The Arc has been seeking justice for Mr. Latson for more than a decade. A coalition of nearly 50 advocacy groups and legislators sent a letter to Governor Northam in July 2020 calling for him to grant Mr. Latson a full pardon. With tremendous relief, we thank Governor Northam for issuing the well-deserved full pardon. And on today’s 22nd anniversary of the Supreme Court’s landmark Olmstead decision, we are even more deeply reminded that people with disabilities are members of the community – not to be shut away and restricted because of their disability.

In 2010, Mr. Latson was an 18-year-old special education student, waiting outside his neighborhood library in Stafford County, Virginia for it to open. Someone called the police reporting a “suspicious” Black male, possibly with a gun. Mr. Latson had committed no crime and was not armed. The resulting confrontation with a deputy resulted in injury to an officer when Mr. Latson understandably resisted being manhandled and physically restrained. This was the beginning of years of horrific abuse in the criminal justice system. Prosecutors refused to consider Mr. Latson’s disabilities, calling it a diagnosis of convenience and using “the R-word,” and rejected an offer of disability services as an alternative to incarceration. Instead, Mr. Latson was convicted, sentenced to ten years in prison and punished with long periods of solitary confinement, Taser shocks, and the use of a full-body restraint chair for hours on end for behaviors related to his disabilities.

Virginia and national disability advocates, including The Arc and Autistic Self Advocacy Network, urged then-Virginia Governor Terry McAuliffe to pardon Mr. Latson.  In 2015, with bipartisan support from state legislators, Governor McAuliffe granted a conditional pardon. Although this released Mr. Latson from prison, it required him to live in a restrictive residential setting and remain subject to criminal justice system supervision for ten years. The terms of the 2015 conditional pardon meant Mr. Latson could be sent back to jail at any time, causing constant anxiety. Today’s pardon from Governor Northam recognizes Mr. Latson’s success since 2015 and relieves him from that ongoing threat.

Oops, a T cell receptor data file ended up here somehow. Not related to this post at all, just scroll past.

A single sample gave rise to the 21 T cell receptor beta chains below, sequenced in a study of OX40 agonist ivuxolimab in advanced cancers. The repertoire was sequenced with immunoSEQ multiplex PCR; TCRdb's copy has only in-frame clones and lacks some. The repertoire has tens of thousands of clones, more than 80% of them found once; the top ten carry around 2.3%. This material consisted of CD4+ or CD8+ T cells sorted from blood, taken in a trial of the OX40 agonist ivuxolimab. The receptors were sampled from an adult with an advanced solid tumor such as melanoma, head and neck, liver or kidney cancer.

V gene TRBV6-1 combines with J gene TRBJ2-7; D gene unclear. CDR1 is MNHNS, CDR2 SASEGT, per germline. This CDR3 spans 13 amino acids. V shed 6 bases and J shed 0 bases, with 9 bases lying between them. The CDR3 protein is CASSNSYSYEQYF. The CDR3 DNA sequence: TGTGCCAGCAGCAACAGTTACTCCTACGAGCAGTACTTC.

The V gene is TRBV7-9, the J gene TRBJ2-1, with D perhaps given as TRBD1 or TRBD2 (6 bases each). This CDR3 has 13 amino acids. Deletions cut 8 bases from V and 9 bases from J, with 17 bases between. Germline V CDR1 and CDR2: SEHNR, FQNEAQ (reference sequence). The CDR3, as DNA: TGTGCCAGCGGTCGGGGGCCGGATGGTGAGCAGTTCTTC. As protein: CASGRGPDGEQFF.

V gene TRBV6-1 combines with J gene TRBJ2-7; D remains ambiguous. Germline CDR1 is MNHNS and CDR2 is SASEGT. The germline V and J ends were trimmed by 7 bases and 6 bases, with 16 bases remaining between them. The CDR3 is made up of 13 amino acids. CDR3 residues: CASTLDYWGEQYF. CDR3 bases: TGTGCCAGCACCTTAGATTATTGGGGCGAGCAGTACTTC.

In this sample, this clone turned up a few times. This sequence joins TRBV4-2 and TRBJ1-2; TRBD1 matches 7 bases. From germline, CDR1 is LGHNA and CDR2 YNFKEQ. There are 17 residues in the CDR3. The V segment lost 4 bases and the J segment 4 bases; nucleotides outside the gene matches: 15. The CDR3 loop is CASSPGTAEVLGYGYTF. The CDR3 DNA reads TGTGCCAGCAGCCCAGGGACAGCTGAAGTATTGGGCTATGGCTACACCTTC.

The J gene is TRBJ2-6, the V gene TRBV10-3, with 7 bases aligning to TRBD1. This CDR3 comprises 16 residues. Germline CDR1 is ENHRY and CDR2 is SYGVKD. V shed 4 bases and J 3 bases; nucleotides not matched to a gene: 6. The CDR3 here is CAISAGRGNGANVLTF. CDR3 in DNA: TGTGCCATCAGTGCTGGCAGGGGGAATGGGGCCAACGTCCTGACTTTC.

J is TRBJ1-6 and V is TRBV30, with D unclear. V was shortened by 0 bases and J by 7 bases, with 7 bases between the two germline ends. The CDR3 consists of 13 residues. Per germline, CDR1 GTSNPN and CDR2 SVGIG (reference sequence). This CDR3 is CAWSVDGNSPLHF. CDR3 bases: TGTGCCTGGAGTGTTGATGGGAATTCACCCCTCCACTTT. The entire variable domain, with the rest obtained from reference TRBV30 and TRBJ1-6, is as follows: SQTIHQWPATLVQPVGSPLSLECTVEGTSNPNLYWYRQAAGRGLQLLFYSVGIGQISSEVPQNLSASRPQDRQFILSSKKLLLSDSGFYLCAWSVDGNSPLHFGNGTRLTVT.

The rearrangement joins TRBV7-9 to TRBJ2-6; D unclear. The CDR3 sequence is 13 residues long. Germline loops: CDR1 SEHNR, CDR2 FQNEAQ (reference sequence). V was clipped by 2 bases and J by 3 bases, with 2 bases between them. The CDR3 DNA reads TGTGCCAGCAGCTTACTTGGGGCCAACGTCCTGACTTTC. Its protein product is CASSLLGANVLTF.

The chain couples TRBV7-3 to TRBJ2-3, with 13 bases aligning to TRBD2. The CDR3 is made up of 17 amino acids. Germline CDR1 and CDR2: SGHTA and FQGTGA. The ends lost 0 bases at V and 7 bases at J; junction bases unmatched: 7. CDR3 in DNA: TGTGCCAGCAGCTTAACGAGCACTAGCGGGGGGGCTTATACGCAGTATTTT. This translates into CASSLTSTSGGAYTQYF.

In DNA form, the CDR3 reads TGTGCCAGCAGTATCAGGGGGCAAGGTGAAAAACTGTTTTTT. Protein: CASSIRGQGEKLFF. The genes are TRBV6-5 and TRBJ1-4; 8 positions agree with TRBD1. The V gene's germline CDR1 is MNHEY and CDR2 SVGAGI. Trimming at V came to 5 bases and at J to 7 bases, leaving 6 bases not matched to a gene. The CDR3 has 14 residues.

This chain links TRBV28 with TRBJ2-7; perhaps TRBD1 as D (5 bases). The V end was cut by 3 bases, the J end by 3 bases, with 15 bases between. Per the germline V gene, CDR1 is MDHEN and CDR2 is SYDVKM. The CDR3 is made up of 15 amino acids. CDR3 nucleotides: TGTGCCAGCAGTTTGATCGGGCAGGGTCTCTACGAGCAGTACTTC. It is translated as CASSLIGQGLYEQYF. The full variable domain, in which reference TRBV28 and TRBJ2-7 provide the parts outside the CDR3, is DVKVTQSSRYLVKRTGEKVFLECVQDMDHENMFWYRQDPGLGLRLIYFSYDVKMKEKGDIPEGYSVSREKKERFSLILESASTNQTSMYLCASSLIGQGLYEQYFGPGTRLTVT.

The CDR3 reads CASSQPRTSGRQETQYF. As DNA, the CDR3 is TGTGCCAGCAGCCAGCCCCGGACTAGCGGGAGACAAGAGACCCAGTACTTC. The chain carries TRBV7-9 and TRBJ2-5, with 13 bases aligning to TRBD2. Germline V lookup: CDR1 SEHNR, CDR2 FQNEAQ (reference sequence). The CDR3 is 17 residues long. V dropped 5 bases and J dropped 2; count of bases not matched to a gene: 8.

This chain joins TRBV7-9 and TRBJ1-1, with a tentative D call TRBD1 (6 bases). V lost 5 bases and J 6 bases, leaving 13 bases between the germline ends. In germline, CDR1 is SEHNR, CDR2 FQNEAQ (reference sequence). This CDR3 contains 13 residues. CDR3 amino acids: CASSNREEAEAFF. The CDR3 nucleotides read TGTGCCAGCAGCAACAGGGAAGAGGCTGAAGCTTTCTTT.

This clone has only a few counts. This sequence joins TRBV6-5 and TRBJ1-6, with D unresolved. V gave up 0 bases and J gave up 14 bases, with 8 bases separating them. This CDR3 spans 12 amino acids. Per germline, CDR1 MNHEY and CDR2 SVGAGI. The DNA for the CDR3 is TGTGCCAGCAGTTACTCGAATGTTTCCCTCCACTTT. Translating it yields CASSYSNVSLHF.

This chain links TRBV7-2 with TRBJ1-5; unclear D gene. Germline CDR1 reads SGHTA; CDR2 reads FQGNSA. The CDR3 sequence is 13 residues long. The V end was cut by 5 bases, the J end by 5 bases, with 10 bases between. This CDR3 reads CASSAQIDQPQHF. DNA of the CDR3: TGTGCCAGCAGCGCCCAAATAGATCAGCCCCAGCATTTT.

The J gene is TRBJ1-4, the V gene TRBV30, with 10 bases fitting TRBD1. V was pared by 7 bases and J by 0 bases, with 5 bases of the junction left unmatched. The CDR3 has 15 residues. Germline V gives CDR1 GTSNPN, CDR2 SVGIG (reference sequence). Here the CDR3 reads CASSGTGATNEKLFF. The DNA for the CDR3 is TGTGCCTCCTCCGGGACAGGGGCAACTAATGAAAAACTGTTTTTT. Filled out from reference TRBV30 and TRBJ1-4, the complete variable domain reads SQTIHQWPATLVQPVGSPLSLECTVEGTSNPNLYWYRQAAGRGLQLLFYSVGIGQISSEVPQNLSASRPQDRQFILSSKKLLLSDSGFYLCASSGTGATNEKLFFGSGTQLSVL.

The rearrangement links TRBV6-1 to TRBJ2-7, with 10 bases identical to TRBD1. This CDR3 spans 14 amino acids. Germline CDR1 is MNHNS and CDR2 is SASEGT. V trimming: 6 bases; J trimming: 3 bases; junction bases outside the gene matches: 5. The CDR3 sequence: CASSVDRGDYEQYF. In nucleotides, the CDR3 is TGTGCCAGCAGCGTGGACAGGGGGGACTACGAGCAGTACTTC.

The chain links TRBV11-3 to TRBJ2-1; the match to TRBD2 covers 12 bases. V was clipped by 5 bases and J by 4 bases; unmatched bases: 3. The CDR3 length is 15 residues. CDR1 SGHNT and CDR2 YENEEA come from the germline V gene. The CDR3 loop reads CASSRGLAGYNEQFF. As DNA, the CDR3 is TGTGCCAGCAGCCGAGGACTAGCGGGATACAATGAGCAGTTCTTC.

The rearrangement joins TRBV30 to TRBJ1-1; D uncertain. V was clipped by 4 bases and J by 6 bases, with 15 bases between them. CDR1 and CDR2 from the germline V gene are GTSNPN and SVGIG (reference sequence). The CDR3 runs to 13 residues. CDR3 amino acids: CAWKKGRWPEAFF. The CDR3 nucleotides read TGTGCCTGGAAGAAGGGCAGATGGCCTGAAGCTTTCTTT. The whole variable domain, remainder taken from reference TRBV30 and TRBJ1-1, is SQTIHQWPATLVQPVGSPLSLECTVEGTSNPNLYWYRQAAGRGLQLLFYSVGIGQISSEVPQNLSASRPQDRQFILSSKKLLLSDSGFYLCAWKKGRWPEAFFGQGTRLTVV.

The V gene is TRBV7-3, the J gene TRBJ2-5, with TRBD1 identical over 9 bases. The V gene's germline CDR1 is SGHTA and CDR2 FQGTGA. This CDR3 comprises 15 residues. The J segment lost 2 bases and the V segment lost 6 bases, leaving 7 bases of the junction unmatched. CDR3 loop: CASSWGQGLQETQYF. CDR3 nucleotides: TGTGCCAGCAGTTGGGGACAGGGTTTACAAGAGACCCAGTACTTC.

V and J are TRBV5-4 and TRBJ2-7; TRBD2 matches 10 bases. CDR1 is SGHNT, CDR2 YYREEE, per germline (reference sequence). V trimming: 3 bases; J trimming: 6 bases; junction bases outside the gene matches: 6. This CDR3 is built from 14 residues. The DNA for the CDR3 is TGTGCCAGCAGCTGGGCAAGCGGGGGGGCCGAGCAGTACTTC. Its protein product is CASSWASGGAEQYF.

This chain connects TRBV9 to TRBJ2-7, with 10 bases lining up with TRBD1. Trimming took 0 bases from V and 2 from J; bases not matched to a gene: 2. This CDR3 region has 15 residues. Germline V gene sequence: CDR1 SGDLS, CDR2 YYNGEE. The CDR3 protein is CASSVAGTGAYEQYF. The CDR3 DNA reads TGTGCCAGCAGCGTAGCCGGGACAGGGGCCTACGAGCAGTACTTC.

“Neli Latson has spent almost his entire adult life entangled in a legal system that criminalized his disability and race. We believe Governor Northam’s full pardon will end this painful chapter of Mr. Latson’s life so that he can move forward. However, it is important to acknowledge that this blatant injustice has caused devastating harm to Mr. Latson and his family. The Arc will always fight for the rights of people with intellectual and developmental disabilities in the criminal justice system and against the systemic racism that deepens the indignity. This moment proves that advocacy matters,” said Peter Berns, Chief Executive Officer of The Arc of the United States.

“Justice should never have been delayed for Neli,” said Tonya Milling, Executive Director of The Arc of Virginia. “Yet we are thrilled that his decade-long struggle has finally come to a conclusion, and he will now be able to move forward with all the numerous opportunities that he should have been able to experience all along.